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Why Bats Are Flying Machines

Nearly everything about this tiny mammal is shaped by its powers of flight.

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The ecological success of bats, their almost worldwide distribution, and their phylogenetic diversity is in large part thanks to flight. Bats are the only mammals able to truly fly, and the name of their scientific order, Chiroptera, translates to hand wing.

The oldest nearly complete skeleton of a bat dates from 52.5 million years ago (Onychonycteris finneyi) and shows that bat morphology has remained almost unchanged for over 50 million years. These early bats already displayed the enormously elongated fingers of modern bats, thin wings made of skin anchored to the ankles, and the small, sharp teeth of an insect feeder. The specialized hearing structures they needed to echolocate would come soon after O. finneyi.

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The only major difference between this ancient bat and its modern counterparts are the claws on the end of each of the four elongated fingers at the edge of the wing membrane, a trait that only modern fruit bats in the Pteropodidae family in Africa, Asia, and Oceania have retained on a few of their fingers.

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HAND WING: When outstretched, these wings clearly show the bony hand anatomy on which bat flight depends.
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Like human hands, bat wings consist of five fingers. The thumb is small, has a claw, and projects from the wrist. It can aid with climbing and holding food. The remaining four digits are thin and elongated, connected by a skin membrane called the chiropatagium (or dactylopatagium). A smaller membrane, the propatagium, extends from the shoulder to the thumb and helps shape the wing during maneuvering. The part of the wing between the fifth digit and the body, the plagiopatagium, is anchored to the ankle, and thus creates one continuous flight surface.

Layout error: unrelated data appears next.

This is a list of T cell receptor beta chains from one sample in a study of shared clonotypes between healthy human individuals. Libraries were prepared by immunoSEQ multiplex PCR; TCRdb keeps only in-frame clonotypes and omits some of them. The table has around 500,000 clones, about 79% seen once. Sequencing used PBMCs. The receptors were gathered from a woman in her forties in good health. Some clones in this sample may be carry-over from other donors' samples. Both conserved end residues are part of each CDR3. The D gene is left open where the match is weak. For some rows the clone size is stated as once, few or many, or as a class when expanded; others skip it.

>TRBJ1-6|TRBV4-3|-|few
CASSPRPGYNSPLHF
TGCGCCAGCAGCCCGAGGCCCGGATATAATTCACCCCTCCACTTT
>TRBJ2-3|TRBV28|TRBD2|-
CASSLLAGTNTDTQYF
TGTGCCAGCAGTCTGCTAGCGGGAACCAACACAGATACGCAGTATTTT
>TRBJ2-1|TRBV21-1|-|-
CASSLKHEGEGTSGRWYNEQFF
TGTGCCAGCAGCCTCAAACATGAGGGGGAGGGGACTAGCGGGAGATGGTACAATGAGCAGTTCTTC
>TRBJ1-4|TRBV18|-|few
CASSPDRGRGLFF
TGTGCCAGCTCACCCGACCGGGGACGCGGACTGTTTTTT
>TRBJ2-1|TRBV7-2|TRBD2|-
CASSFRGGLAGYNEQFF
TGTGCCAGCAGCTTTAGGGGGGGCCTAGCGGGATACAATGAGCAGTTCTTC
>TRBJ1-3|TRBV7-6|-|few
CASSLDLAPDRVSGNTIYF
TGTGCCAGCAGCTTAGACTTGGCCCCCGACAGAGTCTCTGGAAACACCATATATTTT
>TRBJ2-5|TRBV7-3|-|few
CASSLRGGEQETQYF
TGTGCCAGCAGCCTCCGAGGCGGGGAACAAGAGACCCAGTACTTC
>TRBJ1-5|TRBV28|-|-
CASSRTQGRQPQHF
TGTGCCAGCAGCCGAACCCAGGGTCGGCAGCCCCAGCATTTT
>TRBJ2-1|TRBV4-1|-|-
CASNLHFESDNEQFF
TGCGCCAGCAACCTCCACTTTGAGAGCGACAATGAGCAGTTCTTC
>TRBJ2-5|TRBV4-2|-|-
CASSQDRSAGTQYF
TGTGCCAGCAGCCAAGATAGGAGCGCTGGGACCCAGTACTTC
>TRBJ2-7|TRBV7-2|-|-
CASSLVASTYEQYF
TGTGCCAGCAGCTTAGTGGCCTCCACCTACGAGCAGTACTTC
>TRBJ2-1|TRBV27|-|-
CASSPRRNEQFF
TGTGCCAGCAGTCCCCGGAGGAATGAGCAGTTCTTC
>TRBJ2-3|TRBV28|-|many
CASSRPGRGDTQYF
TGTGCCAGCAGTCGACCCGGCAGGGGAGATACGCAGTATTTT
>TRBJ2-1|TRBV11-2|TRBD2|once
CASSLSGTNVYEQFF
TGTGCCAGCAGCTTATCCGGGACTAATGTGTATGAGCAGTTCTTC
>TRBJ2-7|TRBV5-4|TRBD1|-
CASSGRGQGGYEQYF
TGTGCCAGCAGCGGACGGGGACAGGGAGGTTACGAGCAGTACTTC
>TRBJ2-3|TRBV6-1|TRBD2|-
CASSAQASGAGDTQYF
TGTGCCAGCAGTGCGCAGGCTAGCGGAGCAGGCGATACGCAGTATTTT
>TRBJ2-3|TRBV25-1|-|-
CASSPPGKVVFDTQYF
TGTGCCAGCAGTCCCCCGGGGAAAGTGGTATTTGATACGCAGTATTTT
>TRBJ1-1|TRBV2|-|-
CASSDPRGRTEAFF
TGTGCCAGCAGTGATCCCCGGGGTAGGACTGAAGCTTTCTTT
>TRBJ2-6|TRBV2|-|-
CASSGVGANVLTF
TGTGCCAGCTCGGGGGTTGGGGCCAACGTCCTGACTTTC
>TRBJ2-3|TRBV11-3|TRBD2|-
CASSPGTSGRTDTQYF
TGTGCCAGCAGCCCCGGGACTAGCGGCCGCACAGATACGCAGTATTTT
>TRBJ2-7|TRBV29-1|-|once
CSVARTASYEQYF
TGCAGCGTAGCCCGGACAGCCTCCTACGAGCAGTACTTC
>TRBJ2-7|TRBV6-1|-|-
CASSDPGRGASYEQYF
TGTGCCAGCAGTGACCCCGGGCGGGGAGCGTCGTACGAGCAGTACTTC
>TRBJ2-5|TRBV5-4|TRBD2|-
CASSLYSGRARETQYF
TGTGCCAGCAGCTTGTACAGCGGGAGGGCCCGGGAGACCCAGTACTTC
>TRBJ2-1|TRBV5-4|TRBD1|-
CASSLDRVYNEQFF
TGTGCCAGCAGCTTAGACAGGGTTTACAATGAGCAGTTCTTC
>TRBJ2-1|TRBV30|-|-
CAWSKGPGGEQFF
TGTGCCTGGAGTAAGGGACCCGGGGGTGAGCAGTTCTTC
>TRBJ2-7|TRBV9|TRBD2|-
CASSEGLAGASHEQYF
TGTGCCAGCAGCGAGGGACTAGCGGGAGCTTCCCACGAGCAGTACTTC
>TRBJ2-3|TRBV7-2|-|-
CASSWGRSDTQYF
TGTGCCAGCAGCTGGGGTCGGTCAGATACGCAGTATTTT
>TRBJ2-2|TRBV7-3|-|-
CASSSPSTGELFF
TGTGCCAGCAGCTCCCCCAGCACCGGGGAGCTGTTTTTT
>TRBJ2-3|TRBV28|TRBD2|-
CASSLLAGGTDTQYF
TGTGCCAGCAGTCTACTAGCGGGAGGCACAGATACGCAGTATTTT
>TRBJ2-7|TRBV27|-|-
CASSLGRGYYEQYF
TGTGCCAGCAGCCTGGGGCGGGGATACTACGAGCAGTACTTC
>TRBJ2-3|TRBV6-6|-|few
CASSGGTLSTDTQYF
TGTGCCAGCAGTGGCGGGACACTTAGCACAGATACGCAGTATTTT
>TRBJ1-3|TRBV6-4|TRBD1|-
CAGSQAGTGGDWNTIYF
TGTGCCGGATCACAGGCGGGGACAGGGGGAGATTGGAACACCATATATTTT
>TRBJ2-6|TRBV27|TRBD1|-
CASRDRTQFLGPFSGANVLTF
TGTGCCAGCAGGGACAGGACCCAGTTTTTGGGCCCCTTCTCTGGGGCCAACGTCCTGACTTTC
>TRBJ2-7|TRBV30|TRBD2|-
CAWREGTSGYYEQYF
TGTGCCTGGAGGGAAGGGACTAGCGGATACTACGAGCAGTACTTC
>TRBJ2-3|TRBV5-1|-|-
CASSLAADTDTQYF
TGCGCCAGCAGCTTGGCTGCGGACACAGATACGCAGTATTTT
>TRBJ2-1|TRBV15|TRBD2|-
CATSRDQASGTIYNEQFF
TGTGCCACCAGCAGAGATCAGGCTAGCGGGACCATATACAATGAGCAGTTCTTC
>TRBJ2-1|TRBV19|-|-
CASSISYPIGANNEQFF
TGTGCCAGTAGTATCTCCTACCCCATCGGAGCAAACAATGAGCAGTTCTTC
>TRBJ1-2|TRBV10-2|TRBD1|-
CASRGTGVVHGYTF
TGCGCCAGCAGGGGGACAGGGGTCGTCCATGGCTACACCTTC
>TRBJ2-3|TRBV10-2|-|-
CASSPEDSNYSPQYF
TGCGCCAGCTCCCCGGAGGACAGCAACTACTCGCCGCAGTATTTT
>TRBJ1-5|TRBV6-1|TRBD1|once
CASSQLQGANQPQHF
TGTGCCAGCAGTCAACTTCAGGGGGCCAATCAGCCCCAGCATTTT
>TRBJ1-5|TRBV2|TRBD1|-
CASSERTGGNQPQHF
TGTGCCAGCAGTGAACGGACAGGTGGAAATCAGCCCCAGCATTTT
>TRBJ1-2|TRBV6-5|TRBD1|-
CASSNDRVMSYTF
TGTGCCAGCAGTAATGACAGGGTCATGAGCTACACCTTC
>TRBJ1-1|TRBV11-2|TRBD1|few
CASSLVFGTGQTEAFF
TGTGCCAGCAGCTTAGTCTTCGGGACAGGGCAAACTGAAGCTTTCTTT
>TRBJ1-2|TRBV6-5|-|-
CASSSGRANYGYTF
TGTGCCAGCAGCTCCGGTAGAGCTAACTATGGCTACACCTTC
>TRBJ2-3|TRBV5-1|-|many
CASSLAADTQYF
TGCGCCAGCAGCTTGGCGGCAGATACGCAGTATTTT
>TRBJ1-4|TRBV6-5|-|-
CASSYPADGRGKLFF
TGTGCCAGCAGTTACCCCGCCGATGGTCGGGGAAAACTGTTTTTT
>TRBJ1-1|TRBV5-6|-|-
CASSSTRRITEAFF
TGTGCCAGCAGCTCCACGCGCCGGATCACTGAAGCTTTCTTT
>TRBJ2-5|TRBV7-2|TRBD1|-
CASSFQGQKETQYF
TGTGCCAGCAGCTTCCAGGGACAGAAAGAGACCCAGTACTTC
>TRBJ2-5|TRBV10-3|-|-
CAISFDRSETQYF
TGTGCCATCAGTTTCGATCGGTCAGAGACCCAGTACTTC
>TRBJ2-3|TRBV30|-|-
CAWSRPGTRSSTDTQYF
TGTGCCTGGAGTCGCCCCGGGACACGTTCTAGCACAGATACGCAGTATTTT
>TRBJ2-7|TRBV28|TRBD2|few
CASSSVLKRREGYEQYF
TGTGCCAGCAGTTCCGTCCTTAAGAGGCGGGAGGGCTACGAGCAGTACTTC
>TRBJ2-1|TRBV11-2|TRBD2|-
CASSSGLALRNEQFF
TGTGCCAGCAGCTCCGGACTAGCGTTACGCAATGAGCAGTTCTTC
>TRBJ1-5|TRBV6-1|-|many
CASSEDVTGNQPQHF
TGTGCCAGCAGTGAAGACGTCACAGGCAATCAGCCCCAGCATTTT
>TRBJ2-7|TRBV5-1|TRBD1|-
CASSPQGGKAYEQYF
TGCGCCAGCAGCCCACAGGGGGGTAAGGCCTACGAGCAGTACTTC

Many bats have an additional membrane that stretches between the ankles, the uropatagium, or tail interfemoral membrane. Since it is difficult to catch prey in midair with their mouths, many bat species use the uropatagium like a basket to capture insects in flight. Bats flex their knees and do funny little whirls, similar to in-flight sit-ups, to scoop an insect into the uropatagium and deliver it to the mouth. A long spur, the calcar, extends from an ankle bone and helps spread the uropatagium between the tail and hind legs.

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WATER BALLET: A greater bulldog bat (Noctilio leporinus) raking through the water to capture a surfacing fish, showing the reflective, water-repellent surface of its large wings.

For a mammal to make a leap into flight involved a major reorganization of both anatomy and physiology. Elongated fingers provided wings to fly, and to power this costly way of movement, bats developed enormous hearts and lungs that deliver the oxygen needed to fuel their fast metabolisms and powerful flight muscles. In fact, the weight of their heart accounts for over 1 percent of their body mass, compared to approximately 0.7 percent in other terrestrial mammals. Their enhanced lungs and hearts are supplemented by blood that contains a higher-than-average percentage of hemoglobin-carrying red blood cells to transport oxygen. In addition, they can even absorb oxygen from the air directly into the blood vessels in their wings.

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Bats can control the shape of their wings by moving their fingers and legs, and they can alter the stiffness of their wing membrane with small bundles of muscles located throughout the plagiopatagium, the portion of the wing closest to the body. Bat wings are also covered in tiny hairs that help sense the flow of air, which gives them further control over their outstanding flight acrobatics. A bat’s wings reflect its ecology and the environment in which it flies. Some species can fly at speeds over 100 miles per hour in search of insects, while others are able to hover in place like a hummingbird to sip nectar from flowers.